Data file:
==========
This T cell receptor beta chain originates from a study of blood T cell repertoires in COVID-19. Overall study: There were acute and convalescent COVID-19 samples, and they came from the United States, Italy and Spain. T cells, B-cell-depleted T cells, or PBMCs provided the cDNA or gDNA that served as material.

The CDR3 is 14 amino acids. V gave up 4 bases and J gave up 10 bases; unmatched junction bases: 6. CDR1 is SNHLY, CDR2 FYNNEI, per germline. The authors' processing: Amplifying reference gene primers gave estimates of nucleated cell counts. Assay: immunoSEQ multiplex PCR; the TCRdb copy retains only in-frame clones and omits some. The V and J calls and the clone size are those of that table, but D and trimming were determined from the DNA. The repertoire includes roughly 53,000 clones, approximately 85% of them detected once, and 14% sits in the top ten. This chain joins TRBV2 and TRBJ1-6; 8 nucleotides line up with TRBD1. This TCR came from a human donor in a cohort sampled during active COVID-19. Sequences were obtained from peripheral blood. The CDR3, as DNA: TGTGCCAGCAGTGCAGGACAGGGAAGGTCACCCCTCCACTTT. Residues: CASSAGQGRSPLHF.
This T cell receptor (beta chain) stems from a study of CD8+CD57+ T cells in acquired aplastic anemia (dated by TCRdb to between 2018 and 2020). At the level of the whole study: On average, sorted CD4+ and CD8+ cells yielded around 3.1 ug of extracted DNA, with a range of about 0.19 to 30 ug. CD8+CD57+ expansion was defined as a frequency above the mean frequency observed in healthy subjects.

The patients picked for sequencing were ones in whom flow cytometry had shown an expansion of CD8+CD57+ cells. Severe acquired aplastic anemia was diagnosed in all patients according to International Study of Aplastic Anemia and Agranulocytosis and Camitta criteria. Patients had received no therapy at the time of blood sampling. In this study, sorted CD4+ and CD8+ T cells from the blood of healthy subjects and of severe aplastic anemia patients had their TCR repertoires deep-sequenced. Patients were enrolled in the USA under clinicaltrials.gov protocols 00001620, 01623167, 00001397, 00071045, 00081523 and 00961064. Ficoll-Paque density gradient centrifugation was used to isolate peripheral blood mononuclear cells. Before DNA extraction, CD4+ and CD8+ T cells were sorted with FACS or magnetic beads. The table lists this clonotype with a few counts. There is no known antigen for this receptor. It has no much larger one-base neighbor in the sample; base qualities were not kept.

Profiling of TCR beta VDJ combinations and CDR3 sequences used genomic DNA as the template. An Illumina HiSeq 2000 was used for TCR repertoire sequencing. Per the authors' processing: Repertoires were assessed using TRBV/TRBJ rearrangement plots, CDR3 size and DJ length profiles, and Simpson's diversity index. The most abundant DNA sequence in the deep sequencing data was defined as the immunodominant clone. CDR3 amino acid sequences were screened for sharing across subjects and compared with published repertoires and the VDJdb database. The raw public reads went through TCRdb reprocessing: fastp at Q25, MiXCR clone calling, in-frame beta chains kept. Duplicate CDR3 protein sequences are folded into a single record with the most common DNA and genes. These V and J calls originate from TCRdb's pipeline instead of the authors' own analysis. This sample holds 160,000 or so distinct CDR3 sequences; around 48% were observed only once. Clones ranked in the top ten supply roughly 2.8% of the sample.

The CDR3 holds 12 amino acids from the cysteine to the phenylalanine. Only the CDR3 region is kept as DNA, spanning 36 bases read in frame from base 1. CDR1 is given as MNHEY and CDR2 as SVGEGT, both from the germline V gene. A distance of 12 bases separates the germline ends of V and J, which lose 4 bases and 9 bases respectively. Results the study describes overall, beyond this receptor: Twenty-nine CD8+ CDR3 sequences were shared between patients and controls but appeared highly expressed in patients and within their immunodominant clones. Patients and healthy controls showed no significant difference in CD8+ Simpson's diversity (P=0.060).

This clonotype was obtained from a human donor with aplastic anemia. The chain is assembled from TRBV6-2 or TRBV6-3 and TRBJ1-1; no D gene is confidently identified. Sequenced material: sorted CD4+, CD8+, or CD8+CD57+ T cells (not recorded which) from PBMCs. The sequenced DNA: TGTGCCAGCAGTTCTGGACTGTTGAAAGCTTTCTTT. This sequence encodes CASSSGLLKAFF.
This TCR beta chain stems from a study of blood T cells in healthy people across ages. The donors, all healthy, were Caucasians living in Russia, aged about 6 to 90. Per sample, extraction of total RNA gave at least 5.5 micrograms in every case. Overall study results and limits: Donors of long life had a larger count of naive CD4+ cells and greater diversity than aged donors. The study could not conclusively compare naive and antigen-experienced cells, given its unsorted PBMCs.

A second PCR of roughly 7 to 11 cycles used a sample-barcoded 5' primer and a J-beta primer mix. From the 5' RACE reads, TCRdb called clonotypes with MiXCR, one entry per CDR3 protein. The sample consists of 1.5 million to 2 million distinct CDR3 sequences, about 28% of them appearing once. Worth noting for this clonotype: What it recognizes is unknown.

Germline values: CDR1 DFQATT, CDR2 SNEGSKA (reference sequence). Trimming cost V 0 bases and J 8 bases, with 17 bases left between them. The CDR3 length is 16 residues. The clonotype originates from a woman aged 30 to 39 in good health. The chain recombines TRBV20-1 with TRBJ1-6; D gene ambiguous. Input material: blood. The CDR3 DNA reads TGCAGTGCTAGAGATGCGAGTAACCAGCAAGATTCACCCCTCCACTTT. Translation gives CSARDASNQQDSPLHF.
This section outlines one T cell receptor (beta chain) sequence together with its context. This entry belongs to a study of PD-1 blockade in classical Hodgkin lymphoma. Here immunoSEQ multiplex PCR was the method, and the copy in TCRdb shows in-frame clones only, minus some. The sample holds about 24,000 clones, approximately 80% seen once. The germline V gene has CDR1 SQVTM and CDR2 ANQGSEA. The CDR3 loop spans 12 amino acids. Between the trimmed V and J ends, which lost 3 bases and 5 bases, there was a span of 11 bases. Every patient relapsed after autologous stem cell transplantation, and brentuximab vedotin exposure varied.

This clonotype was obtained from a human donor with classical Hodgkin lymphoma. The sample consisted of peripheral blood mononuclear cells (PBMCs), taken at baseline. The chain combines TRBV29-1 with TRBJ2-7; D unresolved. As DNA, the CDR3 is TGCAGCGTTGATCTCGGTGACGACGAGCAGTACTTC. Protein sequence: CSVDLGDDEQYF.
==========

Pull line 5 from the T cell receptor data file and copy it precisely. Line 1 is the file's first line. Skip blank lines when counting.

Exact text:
Profiling of TCR beta VDJ combinations and CDR3 sequences used genomic DNA as the template. An Illumina HiSeq 2000 was used for TCR repertoire sequencing. Per the authors' processing: Repertoires were assessed using TRBV/TRBJ rearrangement plots, CDR3 size and DJ length profiles, and Simpson's diversity index. The most abundant DNA sequence in the deep sequencing data was defined as the immunodominant clone. CDR3 amino acid sequences were screened for sharing across subjects and compared with published repertoires and the VDJdb database. The raw public reads went through TCRdb reprocessing: fastp at Q25, MiXCR clone calling, in-frame beta chains kept. Duplicate CDR3 protein sequences are folded into a single record with the most common DNA and genes. These V and J calls originate from TCRdb's pipeline instead of the authors' own analysis. This sample holds 160,000 or so distinct CDR3 sequences; around 48% were observed only once. Clones ranked in the top ten supply roughly 2.8% of the sample.